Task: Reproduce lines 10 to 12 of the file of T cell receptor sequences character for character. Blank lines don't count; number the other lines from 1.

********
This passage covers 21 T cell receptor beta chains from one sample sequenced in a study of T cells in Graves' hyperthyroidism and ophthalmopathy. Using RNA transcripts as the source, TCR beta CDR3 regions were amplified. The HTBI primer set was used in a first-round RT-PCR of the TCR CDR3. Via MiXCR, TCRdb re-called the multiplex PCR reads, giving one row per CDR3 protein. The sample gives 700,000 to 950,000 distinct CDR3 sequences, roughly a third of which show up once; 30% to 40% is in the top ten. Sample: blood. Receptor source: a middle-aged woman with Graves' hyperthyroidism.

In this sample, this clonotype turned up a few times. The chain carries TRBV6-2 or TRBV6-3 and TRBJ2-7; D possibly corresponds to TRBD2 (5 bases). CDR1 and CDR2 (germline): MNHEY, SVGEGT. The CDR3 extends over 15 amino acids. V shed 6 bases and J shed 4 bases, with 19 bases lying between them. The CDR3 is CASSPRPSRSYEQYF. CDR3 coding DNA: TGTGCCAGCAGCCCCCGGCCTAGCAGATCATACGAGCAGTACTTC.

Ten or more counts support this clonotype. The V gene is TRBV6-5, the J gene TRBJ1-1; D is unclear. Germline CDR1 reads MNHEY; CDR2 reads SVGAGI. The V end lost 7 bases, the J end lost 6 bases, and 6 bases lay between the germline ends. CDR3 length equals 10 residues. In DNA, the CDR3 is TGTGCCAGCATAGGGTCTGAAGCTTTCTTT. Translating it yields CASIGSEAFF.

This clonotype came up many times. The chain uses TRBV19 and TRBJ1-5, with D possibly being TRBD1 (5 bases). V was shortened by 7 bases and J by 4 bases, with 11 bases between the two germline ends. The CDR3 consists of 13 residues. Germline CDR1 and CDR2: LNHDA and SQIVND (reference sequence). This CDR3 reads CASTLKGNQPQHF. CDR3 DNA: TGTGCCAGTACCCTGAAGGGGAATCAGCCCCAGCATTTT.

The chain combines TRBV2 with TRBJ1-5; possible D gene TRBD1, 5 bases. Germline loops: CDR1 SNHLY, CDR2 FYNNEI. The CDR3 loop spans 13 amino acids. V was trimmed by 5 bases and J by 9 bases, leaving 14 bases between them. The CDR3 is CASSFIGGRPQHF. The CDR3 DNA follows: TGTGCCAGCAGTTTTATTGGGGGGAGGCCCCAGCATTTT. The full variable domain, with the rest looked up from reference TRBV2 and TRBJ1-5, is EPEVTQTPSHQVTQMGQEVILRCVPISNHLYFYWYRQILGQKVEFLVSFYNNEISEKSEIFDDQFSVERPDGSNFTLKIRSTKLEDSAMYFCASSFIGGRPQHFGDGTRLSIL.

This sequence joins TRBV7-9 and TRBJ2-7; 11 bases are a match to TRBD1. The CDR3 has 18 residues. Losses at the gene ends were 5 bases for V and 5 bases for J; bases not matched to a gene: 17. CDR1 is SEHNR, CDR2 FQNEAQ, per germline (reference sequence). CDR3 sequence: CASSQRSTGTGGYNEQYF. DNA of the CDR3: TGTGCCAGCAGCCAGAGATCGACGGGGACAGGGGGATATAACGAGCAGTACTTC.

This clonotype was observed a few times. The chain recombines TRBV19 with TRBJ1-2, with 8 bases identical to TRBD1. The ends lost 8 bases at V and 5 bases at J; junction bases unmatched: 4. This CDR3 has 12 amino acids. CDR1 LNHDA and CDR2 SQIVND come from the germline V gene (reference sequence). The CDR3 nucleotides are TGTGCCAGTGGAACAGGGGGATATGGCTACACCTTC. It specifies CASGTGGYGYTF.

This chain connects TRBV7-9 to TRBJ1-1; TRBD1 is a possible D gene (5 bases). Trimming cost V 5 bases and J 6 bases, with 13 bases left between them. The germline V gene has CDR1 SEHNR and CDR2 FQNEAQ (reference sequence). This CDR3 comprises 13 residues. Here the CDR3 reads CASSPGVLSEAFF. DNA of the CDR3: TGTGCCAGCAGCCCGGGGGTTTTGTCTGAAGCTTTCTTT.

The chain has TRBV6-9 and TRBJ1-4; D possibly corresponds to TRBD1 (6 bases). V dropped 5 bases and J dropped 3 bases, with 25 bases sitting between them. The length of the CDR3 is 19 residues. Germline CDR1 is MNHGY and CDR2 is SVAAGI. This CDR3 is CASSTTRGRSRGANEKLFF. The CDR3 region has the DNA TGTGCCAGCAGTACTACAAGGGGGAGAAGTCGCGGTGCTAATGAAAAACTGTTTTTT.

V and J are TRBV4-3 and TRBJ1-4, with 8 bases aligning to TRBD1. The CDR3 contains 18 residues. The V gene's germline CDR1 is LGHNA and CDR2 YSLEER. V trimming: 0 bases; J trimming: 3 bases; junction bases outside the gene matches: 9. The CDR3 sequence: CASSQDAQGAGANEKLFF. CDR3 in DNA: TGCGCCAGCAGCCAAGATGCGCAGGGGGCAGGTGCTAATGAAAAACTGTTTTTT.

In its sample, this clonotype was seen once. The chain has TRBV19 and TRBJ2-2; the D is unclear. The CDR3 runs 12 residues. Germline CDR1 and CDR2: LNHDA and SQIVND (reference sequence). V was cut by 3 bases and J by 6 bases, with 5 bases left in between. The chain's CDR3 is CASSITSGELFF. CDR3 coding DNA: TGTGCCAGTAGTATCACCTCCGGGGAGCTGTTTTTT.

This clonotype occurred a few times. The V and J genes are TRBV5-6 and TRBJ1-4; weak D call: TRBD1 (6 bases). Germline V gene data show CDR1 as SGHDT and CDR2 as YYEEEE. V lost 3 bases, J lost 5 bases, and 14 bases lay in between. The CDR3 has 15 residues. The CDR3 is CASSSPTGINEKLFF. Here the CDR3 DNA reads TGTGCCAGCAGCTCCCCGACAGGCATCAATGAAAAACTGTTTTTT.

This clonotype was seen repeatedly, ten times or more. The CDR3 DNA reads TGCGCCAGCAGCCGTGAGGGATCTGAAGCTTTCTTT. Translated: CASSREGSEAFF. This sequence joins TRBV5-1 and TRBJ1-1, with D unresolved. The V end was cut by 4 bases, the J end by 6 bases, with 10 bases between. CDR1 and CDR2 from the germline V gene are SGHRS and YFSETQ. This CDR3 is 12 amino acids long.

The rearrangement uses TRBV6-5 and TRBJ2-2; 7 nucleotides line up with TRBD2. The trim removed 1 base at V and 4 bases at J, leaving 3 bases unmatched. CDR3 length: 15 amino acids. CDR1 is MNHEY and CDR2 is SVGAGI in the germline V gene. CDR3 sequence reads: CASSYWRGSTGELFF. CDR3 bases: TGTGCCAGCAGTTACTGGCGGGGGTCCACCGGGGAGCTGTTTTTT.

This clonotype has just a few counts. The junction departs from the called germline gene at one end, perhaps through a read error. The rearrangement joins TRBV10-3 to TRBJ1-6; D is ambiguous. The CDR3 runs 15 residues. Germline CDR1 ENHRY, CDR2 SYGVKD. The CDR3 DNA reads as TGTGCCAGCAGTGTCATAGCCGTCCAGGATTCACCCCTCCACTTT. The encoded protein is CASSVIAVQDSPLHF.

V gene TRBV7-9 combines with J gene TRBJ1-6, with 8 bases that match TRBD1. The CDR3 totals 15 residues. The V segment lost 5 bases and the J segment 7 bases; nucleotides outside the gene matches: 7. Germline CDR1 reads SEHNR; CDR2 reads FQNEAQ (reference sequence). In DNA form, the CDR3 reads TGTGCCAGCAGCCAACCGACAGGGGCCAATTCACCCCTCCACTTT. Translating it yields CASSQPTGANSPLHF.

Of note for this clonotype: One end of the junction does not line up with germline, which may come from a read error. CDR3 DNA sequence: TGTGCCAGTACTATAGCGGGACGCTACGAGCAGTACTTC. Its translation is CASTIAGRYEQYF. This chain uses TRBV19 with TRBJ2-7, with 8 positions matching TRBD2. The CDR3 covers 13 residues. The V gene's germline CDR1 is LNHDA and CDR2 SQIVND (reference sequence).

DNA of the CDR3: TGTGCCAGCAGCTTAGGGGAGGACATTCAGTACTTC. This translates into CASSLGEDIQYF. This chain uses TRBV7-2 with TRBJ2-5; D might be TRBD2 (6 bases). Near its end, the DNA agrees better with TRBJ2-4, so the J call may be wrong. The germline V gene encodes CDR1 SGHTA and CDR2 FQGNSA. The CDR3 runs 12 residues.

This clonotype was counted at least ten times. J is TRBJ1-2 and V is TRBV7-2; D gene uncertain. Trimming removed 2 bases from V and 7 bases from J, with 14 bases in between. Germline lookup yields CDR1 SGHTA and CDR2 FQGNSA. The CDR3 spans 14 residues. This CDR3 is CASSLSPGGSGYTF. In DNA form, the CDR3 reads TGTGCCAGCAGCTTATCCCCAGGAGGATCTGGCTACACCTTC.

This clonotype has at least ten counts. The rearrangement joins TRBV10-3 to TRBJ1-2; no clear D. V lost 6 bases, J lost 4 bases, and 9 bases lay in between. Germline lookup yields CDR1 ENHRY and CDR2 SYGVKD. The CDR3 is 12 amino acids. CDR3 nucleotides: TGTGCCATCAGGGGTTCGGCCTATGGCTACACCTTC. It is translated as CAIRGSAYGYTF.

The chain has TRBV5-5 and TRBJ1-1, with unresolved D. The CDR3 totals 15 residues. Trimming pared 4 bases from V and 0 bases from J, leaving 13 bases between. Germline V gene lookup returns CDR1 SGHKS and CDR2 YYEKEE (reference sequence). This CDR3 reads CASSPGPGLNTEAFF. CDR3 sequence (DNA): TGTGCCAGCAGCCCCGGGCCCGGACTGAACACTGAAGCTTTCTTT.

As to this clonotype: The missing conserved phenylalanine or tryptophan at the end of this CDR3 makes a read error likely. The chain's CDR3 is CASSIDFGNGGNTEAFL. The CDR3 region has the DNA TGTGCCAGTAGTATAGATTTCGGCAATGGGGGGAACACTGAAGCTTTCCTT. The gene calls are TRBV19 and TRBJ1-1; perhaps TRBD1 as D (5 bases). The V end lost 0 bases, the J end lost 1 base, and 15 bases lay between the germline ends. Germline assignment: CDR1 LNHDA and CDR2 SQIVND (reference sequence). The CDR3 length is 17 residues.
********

V and J are TRBV4-3 and TRBJ1-4, with 8 bases aligning to TRBD1. The CDR3 contains 18 residues. The V gene's germline CDR1 is LGHNA and CDR2 YSLEER. V trimming: 0 bases; J trimming: 3 bases; junction bases outside the gene matches: 9. The CDR3 sequence: CASSQDAQGAGANEKLFF. CDR3 in DNA: TGCGCCAGCAGCCAAGATGCGCAGGGGGCAGGTGCTAATGAAAAACTGTTTTTT.

In its sample, this clonotype was seen once. The chain has TRBV19 and TRBJ2-2; the D is unclear. The CDR3 runs 12 residues. Germline CDR1 and CDR2: LNHDA and SQIVND (reference sequence). V was cut by 3 bases and J by 6 bases, with 5 bases left in between. The chain's CDR3 is CASSITSGELFF. CDR3 coding DNA: TGTGCCAGTAGTATCACCTCCGGGGAGCTGTTTTTT.

This clonotype occurred a few times. The V and J genes are TRBV5-6 and TRBJ1-4; weak D call: TRBD1 (6 bases). Germline V gene data show CDR1 as SGHDT and CDR2 as YYEEEE. V lost 3 bases, J lost 5 bases, and 14 bases lay in between. The CDR3 has 15 residues. The CDR3 is CASSSPTGINEKLFF. Here the CDR3 DNA reads TGTGCCAGCAGCTCCCCGACAGGCATCAATGAAAAACTGTTTTTT.